Former chairman of Anglo Irish Bank Seán FitzPatrick spent a considerable amount of time over the past three years in the criminal courts of justice on Dublin's Parkgate Street.
He was twice tried on charges of misleading Anglo’s auditors, with both of the trials collapsing before the charges went to the jury, and had earlier faced charges to do with the so-called Maple 10 loans, where he was found not guilty by the jury.
There are no further charges pending against the former multimillionaire banker and his time in the criminal courts system comes to an end on Wednesday when the jury will be told to acquit him of all charges in relation to the misleading of Anglo’s auditors.
The trial that just ended sat for 126 days, since September. The busy court building plays host to people facing a wide range of charges, from minor drugs offences, to murder.
Over recent years the former banker who was, before the bust, credited with running one of the world’s most successful banks, would regularly be seen in the courthouse cafe sitting alongside people in tracksuits awaiting trials on minor offences.
It was not unknown for some of the other defendants attending the building to greet Mr FitzPatrick by name and wish him well.
The former bankrupt, who was on legal aid for the most recent trial, was invariably accompanied by public relations adviser Brian Harmon.
Irish law stipulates that legal arguments over what evidence can be heard in a trial cannot begin until a jury has been empanelled, even though the jury must be absent for the arguments. In the trial that has just ended, more than half the trial days involved legal argument in the absence of the jury. It also involved regular interruptions. Mr FitzPatrick attended all sittings.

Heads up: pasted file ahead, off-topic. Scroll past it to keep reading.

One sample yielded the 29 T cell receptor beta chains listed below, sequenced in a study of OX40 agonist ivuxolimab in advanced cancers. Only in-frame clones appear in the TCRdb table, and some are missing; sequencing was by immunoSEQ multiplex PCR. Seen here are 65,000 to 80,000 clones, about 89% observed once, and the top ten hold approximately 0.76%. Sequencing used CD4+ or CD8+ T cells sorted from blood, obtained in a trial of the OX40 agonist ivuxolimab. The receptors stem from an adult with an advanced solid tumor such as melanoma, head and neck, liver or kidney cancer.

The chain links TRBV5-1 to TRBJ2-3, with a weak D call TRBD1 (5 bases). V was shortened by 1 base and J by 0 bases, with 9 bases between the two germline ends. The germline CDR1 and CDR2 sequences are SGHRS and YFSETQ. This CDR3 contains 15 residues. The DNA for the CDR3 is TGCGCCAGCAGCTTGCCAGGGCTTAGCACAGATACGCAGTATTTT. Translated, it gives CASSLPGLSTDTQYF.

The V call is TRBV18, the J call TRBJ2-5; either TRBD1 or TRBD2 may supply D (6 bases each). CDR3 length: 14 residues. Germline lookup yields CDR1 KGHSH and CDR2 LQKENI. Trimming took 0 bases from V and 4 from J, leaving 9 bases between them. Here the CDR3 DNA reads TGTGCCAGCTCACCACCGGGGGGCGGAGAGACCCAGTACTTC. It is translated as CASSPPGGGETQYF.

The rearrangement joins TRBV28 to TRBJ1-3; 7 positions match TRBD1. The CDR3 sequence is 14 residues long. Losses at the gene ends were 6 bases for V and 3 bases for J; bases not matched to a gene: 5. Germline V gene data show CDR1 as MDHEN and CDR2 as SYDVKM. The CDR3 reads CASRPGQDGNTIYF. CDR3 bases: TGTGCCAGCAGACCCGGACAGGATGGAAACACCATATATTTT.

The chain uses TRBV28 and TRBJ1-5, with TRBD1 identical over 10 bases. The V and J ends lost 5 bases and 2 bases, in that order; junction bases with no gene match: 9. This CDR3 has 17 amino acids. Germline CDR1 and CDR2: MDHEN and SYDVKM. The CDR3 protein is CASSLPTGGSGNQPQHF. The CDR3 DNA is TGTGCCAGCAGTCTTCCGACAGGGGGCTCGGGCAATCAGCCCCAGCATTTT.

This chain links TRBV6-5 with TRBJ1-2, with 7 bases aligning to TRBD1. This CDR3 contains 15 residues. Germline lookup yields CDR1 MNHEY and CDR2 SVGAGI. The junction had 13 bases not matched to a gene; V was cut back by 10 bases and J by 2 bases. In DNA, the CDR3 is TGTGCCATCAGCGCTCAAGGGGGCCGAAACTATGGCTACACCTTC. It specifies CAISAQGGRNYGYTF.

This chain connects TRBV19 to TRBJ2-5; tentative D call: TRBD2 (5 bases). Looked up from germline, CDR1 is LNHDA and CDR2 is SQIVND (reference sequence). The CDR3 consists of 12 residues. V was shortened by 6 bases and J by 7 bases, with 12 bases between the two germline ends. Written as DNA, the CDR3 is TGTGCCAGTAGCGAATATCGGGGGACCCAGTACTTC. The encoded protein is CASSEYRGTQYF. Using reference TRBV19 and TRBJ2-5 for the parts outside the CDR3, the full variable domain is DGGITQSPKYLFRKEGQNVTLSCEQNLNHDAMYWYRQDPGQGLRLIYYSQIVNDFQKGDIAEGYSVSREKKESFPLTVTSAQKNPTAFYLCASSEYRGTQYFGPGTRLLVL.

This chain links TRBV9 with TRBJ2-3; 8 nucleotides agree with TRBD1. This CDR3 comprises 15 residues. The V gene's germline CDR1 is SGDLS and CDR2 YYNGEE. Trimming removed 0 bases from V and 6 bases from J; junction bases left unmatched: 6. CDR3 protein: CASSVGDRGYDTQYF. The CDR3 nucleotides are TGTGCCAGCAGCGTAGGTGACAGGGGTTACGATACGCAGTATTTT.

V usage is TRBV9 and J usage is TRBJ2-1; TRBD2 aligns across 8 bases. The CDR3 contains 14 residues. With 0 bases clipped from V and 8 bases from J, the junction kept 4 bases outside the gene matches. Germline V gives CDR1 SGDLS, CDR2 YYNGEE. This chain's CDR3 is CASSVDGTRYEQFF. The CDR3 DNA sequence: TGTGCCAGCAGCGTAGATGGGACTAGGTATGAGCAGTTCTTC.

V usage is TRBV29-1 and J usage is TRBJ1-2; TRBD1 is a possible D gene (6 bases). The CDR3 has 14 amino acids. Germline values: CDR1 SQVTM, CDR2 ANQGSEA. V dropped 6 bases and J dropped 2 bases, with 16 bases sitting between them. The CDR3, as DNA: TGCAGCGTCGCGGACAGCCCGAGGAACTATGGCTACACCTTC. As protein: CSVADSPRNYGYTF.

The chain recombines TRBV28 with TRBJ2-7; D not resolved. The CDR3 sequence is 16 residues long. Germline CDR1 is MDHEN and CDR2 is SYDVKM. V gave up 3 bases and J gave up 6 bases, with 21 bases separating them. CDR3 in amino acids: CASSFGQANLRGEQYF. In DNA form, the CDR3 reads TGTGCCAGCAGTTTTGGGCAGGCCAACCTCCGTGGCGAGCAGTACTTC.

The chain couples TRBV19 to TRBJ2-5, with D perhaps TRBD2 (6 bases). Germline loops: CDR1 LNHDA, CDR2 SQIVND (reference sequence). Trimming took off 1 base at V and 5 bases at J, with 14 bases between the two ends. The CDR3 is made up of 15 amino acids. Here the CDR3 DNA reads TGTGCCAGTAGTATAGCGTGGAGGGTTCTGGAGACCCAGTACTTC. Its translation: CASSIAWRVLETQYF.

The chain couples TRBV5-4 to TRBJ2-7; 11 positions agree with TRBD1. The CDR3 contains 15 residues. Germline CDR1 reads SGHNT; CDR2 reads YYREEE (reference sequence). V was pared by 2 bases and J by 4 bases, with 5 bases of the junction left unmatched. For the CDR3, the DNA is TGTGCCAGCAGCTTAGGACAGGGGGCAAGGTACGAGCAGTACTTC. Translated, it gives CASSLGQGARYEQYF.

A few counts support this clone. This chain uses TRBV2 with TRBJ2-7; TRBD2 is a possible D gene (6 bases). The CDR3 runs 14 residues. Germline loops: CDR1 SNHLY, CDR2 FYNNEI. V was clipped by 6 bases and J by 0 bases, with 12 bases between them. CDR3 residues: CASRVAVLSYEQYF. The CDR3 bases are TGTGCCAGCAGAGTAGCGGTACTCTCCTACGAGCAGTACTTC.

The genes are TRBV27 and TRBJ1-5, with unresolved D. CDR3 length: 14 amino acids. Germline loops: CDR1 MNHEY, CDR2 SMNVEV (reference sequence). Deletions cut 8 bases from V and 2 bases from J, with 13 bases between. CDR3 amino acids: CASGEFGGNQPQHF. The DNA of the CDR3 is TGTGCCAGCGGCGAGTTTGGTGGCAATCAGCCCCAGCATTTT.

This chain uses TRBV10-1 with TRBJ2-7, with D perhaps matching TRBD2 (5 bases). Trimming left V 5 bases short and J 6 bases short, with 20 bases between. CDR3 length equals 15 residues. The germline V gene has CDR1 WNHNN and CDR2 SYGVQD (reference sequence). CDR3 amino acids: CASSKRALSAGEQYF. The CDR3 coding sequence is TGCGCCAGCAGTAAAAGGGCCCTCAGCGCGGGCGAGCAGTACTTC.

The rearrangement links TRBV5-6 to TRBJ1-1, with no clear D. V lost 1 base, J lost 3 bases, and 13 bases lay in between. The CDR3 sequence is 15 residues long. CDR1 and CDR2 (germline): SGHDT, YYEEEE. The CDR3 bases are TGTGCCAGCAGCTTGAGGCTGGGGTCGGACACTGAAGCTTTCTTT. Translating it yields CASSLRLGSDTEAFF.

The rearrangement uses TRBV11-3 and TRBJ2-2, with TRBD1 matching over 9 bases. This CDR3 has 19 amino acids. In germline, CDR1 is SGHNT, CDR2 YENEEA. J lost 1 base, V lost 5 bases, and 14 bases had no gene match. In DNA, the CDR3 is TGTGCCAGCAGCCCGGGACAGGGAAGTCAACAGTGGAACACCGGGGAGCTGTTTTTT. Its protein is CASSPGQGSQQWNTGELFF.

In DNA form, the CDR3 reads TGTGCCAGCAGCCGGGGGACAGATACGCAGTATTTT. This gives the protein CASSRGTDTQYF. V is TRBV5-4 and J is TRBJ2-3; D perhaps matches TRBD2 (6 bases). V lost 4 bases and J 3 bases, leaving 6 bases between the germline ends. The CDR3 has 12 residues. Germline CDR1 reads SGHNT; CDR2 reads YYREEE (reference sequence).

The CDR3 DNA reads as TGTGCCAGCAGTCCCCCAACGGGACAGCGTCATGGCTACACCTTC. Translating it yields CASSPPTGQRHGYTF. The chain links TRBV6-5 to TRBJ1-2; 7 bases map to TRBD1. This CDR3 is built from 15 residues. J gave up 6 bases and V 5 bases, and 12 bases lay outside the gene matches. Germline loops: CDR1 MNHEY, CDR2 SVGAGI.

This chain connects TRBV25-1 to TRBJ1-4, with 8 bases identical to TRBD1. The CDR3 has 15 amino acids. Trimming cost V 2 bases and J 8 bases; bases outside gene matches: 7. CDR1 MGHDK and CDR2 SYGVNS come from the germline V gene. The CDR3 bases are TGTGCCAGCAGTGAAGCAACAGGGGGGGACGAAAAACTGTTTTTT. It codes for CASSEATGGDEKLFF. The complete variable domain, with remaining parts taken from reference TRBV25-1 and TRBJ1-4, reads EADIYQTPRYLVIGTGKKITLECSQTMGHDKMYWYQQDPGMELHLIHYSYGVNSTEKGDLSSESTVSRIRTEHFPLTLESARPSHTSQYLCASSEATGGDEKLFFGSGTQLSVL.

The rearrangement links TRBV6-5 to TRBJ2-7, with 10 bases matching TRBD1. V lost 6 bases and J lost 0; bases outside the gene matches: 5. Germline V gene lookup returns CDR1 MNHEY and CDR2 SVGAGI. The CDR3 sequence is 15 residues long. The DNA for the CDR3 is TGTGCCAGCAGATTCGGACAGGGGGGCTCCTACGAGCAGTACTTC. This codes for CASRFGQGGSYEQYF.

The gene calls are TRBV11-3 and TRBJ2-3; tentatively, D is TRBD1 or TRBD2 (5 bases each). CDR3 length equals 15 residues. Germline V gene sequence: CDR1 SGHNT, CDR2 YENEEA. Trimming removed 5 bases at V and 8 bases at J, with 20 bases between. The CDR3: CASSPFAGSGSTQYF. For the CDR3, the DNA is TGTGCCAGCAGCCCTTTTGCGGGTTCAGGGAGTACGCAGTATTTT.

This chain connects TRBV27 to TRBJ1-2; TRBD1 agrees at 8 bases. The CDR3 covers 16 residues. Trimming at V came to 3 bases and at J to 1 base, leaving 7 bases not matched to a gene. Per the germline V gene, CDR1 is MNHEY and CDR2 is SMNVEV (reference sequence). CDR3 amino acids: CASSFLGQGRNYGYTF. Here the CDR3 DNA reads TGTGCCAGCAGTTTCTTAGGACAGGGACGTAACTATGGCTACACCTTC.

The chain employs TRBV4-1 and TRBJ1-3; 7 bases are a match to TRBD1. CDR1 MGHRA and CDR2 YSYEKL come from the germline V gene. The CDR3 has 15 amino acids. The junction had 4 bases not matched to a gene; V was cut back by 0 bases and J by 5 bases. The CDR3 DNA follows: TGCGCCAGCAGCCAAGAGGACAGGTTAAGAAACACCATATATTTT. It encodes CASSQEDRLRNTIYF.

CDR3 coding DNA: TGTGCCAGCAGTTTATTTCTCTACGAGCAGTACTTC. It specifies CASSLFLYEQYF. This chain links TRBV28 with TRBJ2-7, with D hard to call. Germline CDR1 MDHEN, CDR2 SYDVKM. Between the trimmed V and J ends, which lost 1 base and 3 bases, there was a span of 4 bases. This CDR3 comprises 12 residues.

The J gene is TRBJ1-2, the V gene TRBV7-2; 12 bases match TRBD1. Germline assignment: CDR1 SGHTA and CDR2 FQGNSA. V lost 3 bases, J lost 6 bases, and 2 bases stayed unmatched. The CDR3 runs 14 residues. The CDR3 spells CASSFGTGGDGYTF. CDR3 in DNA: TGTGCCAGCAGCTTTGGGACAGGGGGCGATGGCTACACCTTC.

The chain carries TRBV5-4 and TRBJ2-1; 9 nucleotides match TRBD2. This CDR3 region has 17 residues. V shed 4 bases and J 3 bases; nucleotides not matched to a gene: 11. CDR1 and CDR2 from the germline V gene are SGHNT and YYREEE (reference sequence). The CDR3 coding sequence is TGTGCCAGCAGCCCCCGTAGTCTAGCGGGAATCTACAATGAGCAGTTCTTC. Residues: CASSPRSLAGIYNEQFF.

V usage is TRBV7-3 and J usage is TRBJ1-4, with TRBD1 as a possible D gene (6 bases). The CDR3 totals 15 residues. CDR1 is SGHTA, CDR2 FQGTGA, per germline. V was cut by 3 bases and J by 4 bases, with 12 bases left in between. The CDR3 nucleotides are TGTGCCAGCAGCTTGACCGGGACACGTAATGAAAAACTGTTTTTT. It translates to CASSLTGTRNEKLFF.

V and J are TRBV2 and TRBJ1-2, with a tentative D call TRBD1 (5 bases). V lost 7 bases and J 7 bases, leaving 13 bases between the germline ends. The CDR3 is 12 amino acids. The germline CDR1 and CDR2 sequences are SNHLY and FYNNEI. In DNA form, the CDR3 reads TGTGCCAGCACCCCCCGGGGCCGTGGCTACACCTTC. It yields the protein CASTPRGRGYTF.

He sometimes engaged others, including journalists, in conversation outside the court, and his views on the case taken against him by the Office of the Director of Corporate Enforcement and some of the parties involved, were widely known. He always appeared optimistic, not particularly troubled by the damage caused to Irish society by the collapse of Anglo, and a little bit bitter about how he had been treated by the criminal law system.
He took an interest in the other trials that were under way in the building. One day he introduced himself in the cafe to Offaly doctor Bernadette Scully, who was being tried for the manslaughter of her 11-year-old daughter, Emily Barut, and wished her well. The jury found her not guilty.
Judge John Aylmer offered Mr FitzPatrick the opportunity not to attend today's sitting, when the jury will be instructed to acquit the defendant on all charges. Mr FitzPatrick said he would attend.
Born in Bray, Co Wicklow, in June 1948, Mr FitzPatrick was the son of a dairy farmer and a civil servant.
When he was 18 he moved to London where here worked on building sites before returning to UCD to study commerce and then accountancy.
A stint in an accountancy firm ended when he got a job in a small Dublin-based bank called the Irish Bank of Commerce (IBC). He soon rose to the position of financial controller.
In 1980 IBC bought Anglo Irish Bank and Mr FitzPatrick was tasked with finding a chief executive to run the new acquisition. Instead he applied for the job himself and was hired. At 32 he was the chief executive of a national bank.
He was prepared to take a chance on people and helped many business leaders, most notably a young Denis O’Brien, on their way to success.
In 2005, Mr FitzPatrick stepped down as chief executive of Anglo to become its non-executive chairman. Among his more high-profile roles was a seat on the board of Aer Lingus, the Smurfit Kappa Group, food company Greencore and the Dublin Docklands Development Authority.
His fortune at one stage was estimated to be more than €200 million.